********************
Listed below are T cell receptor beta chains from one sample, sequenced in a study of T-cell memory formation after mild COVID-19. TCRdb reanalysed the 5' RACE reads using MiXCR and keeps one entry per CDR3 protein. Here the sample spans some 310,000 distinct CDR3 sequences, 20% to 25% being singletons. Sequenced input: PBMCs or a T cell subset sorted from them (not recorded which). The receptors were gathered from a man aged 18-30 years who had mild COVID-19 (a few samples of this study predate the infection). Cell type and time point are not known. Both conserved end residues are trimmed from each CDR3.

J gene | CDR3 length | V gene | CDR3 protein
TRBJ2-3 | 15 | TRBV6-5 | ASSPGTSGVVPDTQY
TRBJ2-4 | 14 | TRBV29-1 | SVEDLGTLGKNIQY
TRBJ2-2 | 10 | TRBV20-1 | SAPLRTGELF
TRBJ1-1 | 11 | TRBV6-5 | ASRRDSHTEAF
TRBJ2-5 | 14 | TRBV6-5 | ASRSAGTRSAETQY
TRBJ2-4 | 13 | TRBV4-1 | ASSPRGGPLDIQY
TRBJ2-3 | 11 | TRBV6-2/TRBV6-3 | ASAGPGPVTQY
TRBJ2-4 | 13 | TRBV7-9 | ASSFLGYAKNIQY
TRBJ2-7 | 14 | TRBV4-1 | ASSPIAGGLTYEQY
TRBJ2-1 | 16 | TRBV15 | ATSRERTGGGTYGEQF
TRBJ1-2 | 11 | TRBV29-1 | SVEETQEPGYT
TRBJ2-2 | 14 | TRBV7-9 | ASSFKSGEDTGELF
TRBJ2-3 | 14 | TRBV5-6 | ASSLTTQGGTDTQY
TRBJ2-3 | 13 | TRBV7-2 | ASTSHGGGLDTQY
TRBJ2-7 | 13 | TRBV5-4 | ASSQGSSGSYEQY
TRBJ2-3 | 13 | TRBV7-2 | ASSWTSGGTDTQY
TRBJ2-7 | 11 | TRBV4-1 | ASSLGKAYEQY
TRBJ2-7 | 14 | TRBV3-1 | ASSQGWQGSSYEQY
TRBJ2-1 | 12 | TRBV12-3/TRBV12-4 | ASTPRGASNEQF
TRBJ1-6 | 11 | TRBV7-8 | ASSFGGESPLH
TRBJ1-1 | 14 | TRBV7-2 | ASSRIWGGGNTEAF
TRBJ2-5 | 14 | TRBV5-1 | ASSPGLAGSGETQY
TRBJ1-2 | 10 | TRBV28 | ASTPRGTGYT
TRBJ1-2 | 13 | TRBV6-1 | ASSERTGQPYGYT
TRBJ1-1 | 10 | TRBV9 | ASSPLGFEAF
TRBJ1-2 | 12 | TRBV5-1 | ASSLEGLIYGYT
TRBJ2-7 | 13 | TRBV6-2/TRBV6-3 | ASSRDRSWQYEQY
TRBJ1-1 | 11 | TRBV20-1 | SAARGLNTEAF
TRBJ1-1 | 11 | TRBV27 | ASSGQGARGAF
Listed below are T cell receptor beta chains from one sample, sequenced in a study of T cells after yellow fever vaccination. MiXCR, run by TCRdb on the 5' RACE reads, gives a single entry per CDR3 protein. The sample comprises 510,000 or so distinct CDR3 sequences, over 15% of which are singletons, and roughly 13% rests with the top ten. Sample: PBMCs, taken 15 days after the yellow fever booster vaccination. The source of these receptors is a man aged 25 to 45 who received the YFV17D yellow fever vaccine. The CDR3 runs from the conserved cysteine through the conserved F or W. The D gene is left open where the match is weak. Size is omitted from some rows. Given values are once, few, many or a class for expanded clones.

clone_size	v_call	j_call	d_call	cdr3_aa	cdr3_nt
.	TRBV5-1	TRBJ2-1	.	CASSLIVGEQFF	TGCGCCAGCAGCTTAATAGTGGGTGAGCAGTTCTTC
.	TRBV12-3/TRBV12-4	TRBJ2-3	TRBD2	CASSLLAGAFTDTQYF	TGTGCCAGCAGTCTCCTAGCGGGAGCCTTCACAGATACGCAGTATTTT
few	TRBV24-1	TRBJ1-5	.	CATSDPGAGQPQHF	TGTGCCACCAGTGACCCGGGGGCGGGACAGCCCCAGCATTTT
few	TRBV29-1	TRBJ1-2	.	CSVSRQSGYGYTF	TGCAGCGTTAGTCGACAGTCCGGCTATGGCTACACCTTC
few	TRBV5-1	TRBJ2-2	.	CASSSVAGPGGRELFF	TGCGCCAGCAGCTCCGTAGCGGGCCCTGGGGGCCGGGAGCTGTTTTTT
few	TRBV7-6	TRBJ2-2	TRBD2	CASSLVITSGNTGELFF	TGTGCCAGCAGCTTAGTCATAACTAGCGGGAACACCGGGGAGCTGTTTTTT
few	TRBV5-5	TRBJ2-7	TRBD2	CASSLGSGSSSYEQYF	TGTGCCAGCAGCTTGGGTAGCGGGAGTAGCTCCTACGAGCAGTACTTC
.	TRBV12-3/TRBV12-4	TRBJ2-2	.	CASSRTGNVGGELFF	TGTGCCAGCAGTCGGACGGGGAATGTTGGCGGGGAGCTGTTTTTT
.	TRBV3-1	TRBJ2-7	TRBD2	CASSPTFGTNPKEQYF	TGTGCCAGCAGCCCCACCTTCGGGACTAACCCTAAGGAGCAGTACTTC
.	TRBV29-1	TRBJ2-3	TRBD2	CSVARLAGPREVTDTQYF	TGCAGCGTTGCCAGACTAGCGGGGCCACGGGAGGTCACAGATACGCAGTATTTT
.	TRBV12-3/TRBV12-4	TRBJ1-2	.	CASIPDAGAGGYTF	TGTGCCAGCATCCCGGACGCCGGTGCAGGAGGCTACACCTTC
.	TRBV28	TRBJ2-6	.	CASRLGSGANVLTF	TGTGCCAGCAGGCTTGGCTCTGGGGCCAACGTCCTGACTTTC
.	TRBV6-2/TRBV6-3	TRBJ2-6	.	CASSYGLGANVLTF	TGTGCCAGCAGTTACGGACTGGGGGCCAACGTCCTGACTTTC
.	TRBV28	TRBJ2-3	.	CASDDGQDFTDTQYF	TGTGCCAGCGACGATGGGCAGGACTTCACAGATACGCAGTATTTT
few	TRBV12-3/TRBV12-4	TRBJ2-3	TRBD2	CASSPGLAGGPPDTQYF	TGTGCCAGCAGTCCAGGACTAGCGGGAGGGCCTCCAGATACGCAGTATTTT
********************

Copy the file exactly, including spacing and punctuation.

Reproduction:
Listed below are T cell receptor beta chains from one sample, sequenced in a study of T-cell memory formation after mild COVID-19. TCRdb reanalysed the 5' RACE reads using MiXCR and keeps one entry per CDR3 protein. Here the sample spans some 310,000 distinct CDR3 sequences, 20% to 25% being singletons. Sequenced input: PBMCs or a T cell subset sorted from them (not recorded which). The receptors were gathered from a man aged 18-30 years who had mild COVID-19 (a few samples of this study predate the infection). Cell type and time point are not known. Both conserved end residues are trimmed from each CDR3.

J gene | CDR3 length | V gene | CDR3 protein
TRBJ2-3 | 15 | TRBV6-5 | ASSPGTSGVVPDTQY
TRBJ2-4 | 14 | TRBV29-1 | SVEDLGTLGKNIQY
TRBJ2-2 | 10 | TRBV20-1 | SAPLRTGELF
TRBJ1-1 | 11 | TRBV6-5 | ASRRDSHTEAF
TRBJ2-5 | 14 | TRBV6-5 | ASRSAGTRSAETQY
TRBJ2-4 | 13 | TRBV4-1 | ASSPRGGPLDIQY
TRBJ2-3 | 11 | TRBV6-2/TRBV6-3 | ASAGPGPVTQY
TRBJ2-4 | 13 | TRBV7-9 | ASSFLGYAKNIQY
TRBJ2-7 | 14 | TRBV4-1 | ASSPIAGGLTYEQY
TRBJ2-1 | 16 | TRBV15 | ATSRERTGGGTYGEQF
TRBJ1-2 | 11 | TRBV29-1 | SVEETQEPGYT
TRBJ2-2 | 14 | TRBV7-9 | ASSFKSGEDTGELF
TRBJ2-3 | 14 | TRBV5-6 | ASSLTTQGGTDTQY
TRBJ2-3 | 13 | TRBV7-2 | ASTSHGGGLDTQY
TRBJ2-7 | 13 | TRBV5-4 | ASSQGSSGSYEQY
TRBJ2-3 | 13 | TRBV7-2 | ASSWTSGGTDTQY
TRBJ2-7 | 11 | TRBV4-1 | ASSLGKAYEQY
TRBJ2-7 | 14 | TRBV3-1 | ASSQGWQGSSYEQY
TRBJ2-1 | 12 | TRBV12-3/TRBV12-4 | ASTPRGASNEQF
TRBJ1-6 | 11 | TRBV7-8 | ASSFGGESPLH
TRBJ1-1 | 14 | TRBV7-2 | ASSRIWGGGNTEAF
TRBJ2-5 | 14 | TRBV5-1 | ASSPGLAGSGETQY
TRBJ1-2 | 10 | TRBV28 | ASTPRGTGYT
TRBJ1-2 | 13 | TRBV6-1 | ASSERTGQPYGYT
TRBJ1-1 | 10 | TRBV9 | ASSPLGFEAF
TRBJ1-2 | 12 | TRBV5-1 | ASSLEGLIYGYT
TRBJ2-7 | 13 | TRBV6-2/TRBV6-3 | ASSRDRSWQYEQY
TRBJ1-1 | 11 | TRBV20-1 | SAARGLNTEAF
TRBJ1-1 | 11 | TRBV27 | ASSGQGARGAF
Listed below are T cell receptor beta chains from one sample, sequenced in a study of T cells after yellow fever vaccination. MiXCR, run by TCRdb on the 5' RACE reads, gives a single entry per CDR3 protein. The sample comprises 510,000 or so distinct CDR3 sequences, over 15% of which are singletons, and roughly 13% rests with the top ten. Sample: PBMCs, taken 15 days after the yellow fever booster vaccination. The source of these receptors is a man aged 25 to 45 who received the YFV17D yellow fever vaccine. The CDR3 runs from the conserved cysteine through the conserved F or W. The D gene is left open where the match is weak. Size is omitted from some rows. Given values are once, few, many or a class for expanded clones.

clone_size	v_call	j_call	d_call	cdr3_aa	cdr3_nt
.	TRBV5-1	TRBJ2-1	.	CASSLIVGEQFF	TGCGCCAGCAGCTTAATAGTGGGTGAGCAGTTCTTC
.	TRBV12-3/TRBV12-4	TRBJ2-3	TRBD2	CASSLLAGAFTDTQYF	TGTGCCAGCAGTCTCCTAGCGGGAGCCTTCACAGATACGCAGTATTTT
few	TRBV24-1	TRBJ1-5	.	CATSDPGAGQPQHF	TGTGCCACCAGTGACCCGGGGGCGGGACAGCCCCAGCATTTT
few	TRBV29-1	TRBJ1-2	.	CSVSRQSGYGYTF	TGCAGCGTTAGTCGACAGTCCGGCTATGGCTACACCTTC
few	TRBV5-1	TRBJ2-2	.	CASSSVAGPGGRELFF	TGCGCCAGCAGCTCCGTAGCGGGCCCTGGGGGCCGGGAGCTGTTTTTT
few	TRBV7-6	TRBJ2-2	TRBD2	CASSLVITSGNTGELFF	TGTGCCAGCAGCTTAGTCATAACTAGCGGGAACACCGGGGAGCTGTTTTTT
few	TRBV5-5	TRBJ2-7	TRBD2	CASSLGSGSSSYEQYF	TGTGCCAGCAGCTTGGGTAGCGGGAGTAGCTCCTACGAGCAGTACTTC
.	TRBV12-3/TRBV12-4	TRBJ2-2	.	CASSRTGNVGGELFF	TGTGCCAGCAGTCGGACGGGGAATGTTGGCGGGGAGCTGTTTTTT
.	TRBV3-1	TRBJ2-7	TRBD2	CASSPTFGTNPKEQYF	TGTGCCAGCAGCCCCACCTTCGGGACTAACCCTAAGGAGCAGTACTTC
.	TRBV29-1	TRBJ2-3	TRBD2	CSVARLAGPREVTDTQYF	TGCAGCGTTGCCAGACTAGCGGGGCCACGGGAGGTCACAGATACGCAGTATTTT
.	TRBV12-3/TRBV12-4	TRBJ1-2	.	CASIPDAGAGGYTF	TGTGCCAGCATCCCGGACGCCGGTGCAGGAGGCTACACCTTC
.	TRBV28	TRBJ2-6	.	CASRLGSGANVLTF	TGTGCCAGCAGGCTTGGCTCTGGGGCCAACGTCCTGACTTTC
.	TRBV6-2/TRBV6-3	TRBJ2-6	.	CASSYGLGANVLTF	TGTGCCAGCAGTTACGGACTGGGGGCCAACGTCCTGACTTTC
.	TRBV28	TRBJ2-3	.	CASDDGQDFTDTQYF	TGTGCCAGCGACGATGGGCAGGACTTCACAGATACGCAGTATTTT
few	TRBV12-3/TRBV12-4	TRBJ2-3	TRBD2	CASSPGLAGGPPDTQYF	TGTGCCAGCAGTCCAGGACTAGCGGGAGGGCCTCCAGATACGCAGTATTTT